Some students may not like certain rules. It is the duty of the senior students, the trustees, the management and the assistant teachers to convince those people of their necessity. You can explain that discipline is necessary in a hospital for the well being of the patients, and similarly discipline is necessary in this Dhamma place,which is like a hospital for people who are miserable. In fact it is even more important in a Dhamma centre because if rules are relaxed here, the anti-Dhamma forces (Māra) will start to play games.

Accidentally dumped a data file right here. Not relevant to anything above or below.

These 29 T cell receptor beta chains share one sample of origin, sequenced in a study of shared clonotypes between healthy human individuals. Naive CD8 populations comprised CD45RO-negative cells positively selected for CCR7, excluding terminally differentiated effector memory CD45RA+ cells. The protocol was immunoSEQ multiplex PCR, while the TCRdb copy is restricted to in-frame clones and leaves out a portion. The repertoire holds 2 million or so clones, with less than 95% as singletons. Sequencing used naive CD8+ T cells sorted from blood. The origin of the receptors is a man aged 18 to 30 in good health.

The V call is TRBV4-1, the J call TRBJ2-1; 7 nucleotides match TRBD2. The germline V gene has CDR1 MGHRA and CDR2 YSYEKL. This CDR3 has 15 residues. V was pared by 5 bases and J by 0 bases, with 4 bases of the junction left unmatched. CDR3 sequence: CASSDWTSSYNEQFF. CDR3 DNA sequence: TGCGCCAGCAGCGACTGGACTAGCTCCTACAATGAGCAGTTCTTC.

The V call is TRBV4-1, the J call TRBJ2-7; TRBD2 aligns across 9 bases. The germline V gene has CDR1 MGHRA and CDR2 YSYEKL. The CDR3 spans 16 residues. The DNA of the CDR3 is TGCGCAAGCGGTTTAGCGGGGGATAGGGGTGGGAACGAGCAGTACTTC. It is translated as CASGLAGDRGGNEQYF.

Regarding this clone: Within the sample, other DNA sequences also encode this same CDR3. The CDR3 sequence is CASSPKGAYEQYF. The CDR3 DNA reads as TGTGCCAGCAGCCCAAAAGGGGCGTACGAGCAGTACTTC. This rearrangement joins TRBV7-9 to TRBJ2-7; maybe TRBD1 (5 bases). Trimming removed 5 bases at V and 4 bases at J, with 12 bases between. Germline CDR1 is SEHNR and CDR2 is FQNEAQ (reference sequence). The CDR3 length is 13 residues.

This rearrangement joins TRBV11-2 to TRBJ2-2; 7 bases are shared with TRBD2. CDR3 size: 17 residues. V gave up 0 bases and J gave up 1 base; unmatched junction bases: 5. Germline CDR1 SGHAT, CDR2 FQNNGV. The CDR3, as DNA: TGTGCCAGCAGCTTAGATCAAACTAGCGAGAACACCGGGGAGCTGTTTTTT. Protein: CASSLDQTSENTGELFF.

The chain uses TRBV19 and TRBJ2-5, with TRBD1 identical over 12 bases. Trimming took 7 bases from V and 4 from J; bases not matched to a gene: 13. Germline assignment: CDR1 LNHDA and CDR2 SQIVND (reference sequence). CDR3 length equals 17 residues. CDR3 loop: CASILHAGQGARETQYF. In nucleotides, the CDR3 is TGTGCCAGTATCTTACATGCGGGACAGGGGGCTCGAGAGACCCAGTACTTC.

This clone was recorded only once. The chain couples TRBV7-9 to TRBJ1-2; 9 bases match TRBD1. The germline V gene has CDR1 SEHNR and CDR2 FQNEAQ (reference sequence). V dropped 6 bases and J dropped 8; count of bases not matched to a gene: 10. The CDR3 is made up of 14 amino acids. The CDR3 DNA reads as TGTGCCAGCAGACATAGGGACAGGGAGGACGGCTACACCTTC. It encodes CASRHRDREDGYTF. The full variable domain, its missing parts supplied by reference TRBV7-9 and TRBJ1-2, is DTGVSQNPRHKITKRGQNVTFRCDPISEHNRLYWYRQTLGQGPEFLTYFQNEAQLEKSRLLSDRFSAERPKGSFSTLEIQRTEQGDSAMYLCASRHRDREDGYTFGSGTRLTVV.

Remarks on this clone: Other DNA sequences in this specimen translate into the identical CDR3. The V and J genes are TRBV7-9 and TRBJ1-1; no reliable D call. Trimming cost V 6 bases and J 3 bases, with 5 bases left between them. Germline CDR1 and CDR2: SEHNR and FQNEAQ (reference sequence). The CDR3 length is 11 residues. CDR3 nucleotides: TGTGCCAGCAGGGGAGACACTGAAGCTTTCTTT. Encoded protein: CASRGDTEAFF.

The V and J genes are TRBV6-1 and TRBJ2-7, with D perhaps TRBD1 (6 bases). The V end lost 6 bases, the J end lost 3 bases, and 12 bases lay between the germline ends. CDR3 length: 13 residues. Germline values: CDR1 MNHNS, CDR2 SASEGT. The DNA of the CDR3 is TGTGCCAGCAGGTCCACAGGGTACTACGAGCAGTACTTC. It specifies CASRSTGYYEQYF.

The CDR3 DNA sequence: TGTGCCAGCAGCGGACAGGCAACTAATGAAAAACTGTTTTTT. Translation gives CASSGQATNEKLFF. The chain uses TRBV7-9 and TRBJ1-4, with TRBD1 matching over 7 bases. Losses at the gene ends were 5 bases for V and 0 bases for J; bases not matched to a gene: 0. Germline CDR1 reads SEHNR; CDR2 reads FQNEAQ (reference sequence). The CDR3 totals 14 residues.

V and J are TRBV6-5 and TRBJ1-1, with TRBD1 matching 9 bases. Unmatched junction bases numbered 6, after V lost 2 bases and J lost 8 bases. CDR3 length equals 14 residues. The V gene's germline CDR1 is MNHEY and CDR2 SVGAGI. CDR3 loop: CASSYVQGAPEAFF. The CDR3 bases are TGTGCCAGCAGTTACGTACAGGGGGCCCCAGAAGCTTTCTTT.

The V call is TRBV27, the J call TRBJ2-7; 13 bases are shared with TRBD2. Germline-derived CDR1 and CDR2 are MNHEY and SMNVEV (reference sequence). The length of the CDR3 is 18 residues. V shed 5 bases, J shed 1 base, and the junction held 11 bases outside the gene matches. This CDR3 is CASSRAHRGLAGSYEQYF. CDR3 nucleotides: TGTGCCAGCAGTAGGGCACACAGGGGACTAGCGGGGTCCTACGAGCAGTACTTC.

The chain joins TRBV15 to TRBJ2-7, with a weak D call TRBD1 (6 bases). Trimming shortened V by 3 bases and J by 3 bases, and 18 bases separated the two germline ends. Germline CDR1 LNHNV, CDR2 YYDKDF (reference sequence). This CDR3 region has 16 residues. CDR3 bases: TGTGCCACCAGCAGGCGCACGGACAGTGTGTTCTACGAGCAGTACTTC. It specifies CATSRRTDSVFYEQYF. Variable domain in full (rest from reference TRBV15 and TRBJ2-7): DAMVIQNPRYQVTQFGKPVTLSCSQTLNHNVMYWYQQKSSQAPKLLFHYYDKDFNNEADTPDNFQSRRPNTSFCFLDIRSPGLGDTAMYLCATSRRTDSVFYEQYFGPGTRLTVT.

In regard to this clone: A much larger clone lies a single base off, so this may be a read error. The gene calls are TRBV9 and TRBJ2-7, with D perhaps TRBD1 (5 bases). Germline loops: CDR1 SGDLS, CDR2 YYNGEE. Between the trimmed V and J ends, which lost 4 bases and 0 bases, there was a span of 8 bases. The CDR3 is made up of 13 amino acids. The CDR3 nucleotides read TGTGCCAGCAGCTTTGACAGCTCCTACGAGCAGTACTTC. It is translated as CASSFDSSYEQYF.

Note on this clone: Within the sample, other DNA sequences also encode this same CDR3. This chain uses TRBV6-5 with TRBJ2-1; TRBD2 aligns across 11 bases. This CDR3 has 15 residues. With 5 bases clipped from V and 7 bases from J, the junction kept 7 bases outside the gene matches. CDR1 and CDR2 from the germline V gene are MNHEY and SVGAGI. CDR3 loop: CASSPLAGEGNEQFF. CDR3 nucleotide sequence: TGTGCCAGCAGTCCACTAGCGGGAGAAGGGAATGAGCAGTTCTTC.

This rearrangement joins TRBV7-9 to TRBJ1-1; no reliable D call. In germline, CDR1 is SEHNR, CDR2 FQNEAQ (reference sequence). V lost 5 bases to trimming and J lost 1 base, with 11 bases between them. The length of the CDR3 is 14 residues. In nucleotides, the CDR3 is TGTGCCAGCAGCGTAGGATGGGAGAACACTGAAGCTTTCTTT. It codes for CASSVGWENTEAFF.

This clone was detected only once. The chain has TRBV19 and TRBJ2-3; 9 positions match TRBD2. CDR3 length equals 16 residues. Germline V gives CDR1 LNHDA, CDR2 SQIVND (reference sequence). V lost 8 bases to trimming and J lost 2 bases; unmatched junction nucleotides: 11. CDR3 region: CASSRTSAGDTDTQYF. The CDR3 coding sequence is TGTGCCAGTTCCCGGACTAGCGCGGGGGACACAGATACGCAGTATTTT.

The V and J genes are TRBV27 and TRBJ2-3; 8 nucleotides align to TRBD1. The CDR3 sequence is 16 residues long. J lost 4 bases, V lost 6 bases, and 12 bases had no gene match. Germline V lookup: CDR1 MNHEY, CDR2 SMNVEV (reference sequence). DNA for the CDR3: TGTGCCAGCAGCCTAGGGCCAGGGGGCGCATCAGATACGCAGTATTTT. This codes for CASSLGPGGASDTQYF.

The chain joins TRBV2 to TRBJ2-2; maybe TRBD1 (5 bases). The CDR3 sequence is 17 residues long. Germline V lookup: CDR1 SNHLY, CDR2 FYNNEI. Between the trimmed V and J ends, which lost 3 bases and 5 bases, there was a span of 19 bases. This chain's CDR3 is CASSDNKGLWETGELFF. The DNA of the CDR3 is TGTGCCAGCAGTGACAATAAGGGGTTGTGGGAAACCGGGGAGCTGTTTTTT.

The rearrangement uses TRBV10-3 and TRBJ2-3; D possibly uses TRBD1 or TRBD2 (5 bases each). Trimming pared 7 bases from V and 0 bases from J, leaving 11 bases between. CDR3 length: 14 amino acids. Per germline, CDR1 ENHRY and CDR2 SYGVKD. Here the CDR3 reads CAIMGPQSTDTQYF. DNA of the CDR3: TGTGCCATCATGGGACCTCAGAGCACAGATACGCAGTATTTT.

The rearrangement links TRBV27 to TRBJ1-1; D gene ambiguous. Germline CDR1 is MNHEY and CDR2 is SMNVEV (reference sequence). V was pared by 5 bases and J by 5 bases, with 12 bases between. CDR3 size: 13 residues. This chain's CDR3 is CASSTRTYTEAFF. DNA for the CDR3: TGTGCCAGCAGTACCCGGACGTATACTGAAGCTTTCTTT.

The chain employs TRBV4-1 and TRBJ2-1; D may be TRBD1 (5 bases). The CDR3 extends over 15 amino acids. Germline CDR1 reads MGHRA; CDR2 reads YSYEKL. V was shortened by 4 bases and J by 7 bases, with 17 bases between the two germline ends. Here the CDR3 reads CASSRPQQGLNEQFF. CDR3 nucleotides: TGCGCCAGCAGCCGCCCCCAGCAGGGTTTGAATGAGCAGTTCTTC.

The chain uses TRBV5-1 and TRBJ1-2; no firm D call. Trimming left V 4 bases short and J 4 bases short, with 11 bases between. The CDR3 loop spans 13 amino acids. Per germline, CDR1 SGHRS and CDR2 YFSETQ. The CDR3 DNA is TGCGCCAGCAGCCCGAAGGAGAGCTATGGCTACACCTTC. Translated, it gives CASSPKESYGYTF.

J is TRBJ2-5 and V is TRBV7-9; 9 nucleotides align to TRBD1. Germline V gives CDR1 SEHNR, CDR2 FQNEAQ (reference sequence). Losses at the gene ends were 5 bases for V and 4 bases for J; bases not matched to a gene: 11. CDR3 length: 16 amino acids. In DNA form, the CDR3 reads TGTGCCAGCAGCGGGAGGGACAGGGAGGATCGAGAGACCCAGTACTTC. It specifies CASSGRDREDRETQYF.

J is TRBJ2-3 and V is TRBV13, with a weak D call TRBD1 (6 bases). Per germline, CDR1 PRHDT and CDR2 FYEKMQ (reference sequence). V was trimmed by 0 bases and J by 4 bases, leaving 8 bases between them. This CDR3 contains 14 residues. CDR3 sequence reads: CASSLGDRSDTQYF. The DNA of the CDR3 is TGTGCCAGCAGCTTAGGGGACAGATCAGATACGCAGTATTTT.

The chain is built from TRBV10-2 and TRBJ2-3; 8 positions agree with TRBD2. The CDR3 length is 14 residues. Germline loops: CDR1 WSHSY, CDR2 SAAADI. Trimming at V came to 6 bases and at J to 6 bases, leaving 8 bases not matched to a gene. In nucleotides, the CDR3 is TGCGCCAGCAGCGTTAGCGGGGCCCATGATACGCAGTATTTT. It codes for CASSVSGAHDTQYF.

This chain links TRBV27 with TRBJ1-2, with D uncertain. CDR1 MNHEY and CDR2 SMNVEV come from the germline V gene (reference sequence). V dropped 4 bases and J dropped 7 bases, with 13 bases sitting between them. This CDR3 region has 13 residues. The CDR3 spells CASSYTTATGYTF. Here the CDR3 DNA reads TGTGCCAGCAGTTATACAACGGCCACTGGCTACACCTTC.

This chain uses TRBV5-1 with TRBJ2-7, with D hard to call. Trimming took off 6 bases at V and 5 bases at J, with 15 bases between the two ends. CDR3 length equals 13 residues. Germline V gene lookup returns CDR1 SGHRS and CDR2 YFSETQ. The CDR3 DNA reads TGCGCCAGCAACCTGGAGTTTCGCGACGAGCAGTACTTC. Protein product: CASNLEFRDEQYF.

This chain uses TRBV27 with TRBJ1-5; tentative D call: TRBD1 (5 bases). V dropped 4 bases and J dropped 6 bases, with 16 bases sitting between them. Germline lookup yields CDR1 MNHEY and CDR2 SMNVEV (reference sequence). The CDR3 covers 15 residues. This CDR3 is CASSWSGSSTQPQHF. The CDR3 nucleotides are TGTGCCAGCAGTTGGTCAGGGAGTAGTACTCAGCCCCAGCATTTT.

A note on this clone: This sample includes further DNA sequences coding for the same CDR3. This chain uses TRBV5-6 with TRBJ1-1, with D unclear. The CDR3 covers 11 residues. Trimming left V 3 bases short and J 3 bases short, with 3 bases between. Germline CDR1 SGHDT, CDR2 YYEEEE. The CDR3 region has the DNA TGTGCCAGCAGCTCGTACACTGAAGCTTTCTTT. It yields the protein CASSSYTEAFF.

I remember the case of one of the first centres in the West where some of the senior students told me that the rules of segregation are appropriate for Eastern culture, but not for the West. They said, "If you impose such rules it will be too much for the students. When we meet here in our country we shake hands, hug, or kiss each other on the cheek, so physical contact is unavoidable. If this is stopped, people will think that we are too harsh and regimented."I was not happy, but because the students were pressing hard and they were honest, sincere and respectful, I said, "All right, let us give this a trial. Don’t encourage physical contact, but where it is unavoidable this guideline can be relaxed." It wasn’t long before Māra started playing games and after about a year a married couple, both of them very old students, separated because they had developed relationships with two other serious students at the centre. The Vipassana centre had become a place of courtship, and this encouraged other students to play the same game. The atmosphere became unbearable, and the senior students themselves realized that strict discipline must be maintained; otherwise the centre would be spoiled.We can learn from one mistake; we do not have to make the same mistake at every centre.